(Fitzcarraldo Editions, 2017)
Often, while reading a book, I’m engulfed by a desire to translate the text. Whether written in my native tongue or in a foreign one, I’m tempted to rewrite it in my own private language. This is, somehow, a movement within language itself, driving the text toward me as reader. This impulse lies at the heart of Kate Briggs’s inspiring This Little Art. Briggs delves into her experience translating Roland Barthes’s La Préparation du roman to offer us a poignant account of what this translation compulsion might be. She elegantly likens it to the actions of the avid but amateur aerobic exerciser who wakes up every morning to attend her dance class purely for the pleasure of energetically mimicking the gestures of others. This vindication of the figure of the amateur translator hints at the fact that all translation is an uncontrollable act of desire, a playful gesture that greets us at a fundamental level: the appeal of the text. As Barthes had already sketched out in his autobiography, the amateur—coming from the Latin amator, or lover—is the one who, in opposition to the professional, truly engages with the pleasure of her craft.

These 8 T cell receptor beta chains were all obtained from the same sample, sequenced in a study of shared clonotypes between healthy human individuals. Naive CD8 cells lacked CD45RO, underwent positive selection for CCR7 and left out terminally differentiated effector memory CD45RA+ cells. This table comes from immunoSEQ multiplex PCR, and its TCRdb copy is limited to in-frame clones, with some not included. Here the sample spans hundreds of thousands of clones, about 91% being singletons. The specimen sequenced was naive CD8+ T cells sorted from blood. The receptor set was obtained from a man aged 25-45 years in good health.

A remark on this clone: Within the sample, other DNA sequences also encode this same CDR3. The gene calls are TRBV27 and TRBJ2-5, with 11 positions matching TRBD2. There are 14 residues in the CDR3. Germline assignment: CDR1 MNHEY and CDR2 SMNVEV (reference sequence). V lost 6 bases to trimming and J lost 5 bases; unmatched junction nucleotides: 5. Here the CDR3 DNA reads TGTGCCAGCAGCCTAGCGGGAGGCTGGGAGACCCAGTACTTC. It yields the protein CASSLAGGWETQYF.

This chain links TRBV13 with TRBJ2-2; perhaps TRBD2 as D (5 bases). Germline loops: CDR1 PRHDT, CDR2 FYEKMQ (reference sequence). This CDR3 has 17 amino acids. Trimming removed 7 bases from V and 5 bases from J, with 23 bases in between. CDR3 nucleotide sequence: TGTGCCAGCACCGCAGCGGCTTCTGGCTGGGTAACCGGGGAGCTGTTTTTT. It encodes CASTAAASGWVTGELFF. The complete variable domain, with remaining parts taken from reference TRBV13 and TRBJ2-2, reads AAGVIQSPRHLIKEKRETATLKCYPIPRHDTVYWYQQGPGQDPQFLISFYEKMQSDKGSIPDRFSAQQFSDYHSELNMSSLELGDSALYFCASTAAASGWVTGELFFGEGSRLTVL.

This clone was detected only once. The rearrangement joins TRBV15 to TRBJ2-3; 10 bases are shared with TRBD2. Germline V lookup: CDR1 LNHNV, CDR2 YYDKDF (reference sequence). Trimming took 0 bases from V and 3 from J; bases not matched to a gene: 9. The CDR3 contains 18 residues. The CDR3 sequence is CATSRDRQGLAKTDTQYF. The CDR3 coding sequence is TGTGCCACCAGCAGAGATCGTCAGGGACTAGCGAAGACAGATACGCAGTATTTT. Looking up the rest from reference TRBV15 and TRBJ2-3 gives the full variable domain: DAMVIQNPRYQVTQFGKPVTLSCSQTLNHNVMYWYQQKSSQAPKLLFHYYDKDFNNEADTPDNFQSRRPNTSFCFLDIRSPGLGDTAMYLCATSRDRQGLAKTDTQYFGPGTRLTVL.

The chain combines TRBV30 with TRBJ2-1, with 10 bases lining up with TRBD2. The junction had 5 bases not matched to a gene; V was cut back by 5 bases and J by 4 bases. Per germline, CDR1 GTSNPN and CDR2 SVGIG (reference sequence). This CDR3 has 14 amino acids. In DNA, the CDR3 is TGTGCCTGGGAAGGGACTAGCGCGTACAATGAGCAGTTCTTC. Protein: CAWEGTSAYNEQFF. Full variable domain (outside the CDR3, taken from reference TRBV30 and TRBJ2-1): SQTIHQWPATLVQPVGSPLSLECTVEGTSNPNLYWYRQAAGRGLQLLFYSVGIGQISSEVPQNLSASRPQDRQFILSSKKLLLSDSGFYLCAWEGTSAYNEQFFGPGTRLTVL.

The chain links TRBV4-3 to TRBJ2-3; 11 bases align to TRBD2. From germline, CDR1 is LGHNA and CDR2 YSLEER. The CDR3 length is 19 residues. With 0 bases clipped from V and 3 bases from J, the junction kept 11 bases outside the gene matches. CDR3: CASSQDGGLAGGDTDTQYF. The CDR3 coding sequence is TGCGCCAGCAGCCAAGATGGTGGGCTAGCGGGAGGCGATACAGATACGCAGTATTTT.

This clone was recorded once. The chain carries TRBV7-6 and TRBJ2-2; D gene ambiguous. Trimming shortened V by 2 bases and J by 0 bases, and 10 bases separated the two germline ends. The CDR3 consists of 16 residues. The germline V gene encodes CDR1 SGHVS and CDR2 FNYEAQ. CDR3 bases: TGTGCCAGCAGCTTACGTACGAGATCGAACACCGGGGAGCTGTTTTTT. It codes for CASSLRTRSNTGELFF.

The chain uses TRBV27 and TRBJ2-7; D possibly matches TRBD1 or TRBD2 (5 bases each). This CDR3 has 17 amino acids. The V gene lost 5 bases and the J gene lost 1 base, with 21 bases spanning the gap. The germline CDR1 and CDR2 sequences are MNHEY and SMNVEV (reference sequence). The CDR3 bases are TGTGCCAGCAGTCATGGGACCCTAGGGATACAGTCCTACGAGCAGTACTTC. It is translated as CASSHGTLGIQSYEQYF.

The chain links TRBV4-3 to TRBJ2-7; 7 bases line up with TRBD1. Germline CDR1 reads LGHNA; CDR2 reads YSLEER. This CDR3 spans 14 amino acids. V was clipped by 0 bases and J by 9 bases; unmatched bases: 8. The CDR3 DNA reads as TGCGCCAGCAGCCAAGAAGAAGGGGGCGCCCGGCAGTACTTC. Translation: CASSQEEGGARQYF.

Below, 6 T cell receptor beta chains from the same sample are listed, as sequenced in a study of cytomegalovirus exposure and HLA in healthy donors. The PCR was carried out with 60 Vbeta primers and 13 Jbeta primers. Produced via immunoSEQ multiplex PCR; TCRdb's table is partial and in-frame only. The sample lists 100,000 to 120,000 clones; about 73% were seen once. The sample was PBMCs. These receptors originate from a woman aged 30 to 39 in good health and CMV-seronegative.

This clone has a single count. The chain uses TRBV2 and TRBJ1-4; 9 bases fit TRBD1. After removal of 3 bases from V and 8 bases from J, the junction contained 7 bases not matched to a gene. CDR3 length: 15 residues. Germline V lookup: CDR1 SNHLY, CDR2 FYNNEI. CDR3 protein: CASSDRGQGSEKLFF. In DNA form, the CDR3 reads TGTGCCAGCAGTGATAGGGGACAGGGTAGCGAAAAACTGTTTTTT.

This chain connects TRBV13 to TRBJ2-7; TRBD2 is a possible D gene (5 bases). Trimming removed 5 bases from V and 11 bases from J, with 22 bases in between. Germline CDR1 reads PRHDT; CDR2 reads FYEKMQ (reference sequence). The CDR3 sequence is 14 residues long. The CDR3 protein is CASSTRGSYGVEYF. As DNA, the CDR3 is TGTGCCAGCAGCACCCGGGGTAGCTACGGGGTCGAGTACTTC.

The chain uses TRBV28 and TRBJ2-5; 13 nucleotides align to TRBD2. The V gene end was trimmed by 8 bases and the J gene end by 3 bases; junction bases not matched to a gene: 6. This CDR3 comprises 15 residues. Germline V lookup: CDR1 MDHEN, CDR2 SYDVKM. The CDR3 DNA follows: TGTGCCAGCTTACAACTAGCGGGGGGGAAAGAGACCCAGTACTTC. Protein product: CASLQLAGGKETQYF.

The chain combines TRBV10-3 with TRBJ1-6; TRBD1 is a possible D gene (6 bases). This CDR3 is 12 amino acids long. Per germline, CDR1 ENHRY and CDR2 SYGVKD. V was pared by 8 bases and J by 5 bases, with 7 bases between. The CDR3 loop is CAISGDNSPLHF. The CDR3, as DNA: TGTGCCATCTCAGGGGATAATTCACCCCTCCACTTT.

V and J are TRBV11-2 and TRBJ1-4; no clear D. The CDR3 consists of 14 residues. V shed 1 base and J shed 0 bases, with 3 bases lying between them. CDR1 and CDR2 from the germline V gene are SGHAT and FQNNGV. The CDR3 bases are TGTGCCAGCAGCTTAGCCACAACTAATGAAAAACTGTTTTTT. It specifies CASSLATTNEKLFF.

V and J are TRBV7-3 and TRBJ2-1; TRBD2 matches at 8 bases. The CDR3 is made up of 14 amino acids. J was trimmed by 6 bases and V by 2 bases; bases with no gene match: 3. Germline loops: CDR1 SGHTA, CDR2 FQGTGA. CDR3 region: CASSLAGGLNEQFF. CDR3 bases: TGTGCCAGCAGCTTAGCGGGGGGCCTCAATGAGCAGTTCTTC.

Faithful to this intuition, This Little Art reads like a jubilant tribute to that vital impulse that marks the reader’s attempt to engage with the pleasure of the text at the very basic level of language, a delight that derives from the minutiae of writing’s unfolding, the joy of seeing both how contingent language is and yet how absolutely necessary it appears in the works of writers and their translators: Thomas Mann and his translator Helen Lowe-Porter, André Gide and his translator Dorothy Bussy, Roland Barthes and Kate Briggs herself. It is perhaps the story of this last partnership that holds the key that unlocks the secret charm of this singular book, for This Little Art is as much about the late Barthes as it is about translation. Like two examples she offers—that of the researcher reading the 1500 books Flaubert is said to have read in order to write Bouvard et Pécuchet, and the reader who underlines each line of a book as if everything were important—Briggs has written a testimony about the possibility of reading a text so intensely that one feels tempted to recreate it. This utopian project, the contours of which mimic that of Borges’s enigmatic Pierre Menard, ends up sketching a beautiful homage to the late Barthes, who, in that last project of his, perhaps more clearly than anyone else, understood that all writing springs from a desire to render into our private idioms the appreciation we feel toward the work of others. In doing so, This Little Art inherits his unfulfilled desire to write a novel and traces around it a convincing plea for the art of translation—that all writing is, in a way, translation.